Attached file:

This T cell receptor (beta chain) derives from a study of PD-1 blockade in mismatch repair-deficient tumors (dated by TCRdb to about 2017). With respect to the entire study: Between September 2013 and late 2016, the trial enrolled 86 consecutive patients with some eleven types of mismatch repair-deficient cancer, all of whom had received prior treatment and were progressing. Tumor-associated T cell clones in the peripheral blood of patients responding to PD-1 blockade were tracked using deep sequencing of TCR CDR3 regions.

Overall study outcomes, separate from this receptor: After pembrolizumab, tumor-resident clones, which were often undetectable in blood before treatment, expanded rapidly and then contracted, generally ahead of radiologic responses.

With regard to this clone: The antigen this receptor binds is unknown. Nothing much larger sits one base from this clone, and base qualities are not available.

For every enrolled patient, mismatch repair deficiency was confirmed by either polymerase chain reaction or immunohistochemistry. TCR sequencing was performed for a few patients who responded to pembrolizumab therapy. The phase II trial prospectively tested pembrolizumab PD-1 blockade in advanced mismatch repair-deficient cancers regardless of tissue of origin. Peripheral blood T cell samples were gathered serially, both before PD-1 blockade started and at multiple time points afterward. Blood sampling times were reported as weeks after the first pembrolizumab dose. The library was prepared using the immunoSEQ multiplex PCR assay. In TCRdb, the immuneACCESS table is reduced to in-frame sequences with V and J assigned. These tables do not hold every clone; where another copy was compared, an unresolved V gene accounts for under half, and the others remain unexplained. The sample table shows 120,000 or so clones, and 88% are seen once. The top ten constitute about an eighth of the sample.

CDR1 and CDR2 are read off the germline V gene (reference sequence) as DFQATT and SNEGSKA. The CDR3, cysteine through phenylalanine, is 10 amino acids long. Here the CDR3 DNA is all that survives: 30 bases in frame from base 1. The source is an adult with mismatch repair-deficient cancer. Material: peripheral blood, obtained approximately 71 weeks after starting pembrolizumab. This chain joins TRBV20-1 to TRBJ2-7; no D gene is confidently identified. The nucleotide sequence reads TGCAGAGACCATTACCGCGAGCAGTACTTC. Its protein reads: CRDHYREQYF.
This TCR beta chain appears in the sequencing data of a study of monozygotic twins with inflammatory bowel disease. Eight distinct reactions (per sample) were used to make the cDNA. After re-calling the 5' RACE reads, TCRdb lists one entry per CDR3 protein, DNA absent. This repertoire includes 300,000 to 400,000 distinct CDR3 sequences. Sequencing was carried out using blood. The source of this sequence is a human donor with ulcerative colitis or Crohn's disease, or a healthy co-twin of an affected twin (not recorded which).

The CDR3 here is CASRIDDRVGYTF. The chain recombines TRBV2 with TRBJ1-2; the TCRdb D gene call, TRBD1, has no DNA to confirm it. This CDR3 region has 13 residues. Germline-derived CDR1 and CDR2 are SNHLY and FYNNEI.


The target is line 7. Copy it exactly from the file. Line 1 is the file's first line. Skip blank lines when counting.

The CDR3 here is CASRIDDRVGYTF. The chain recombines TRBV2 with TRBJ1-2; the TCRdb D gene call, TRBD1, has no DNA to confirm it. This CDR3 region has 13 residues. Germline-derived CDR1 and CDR2 are SNHLY and FYNNEI.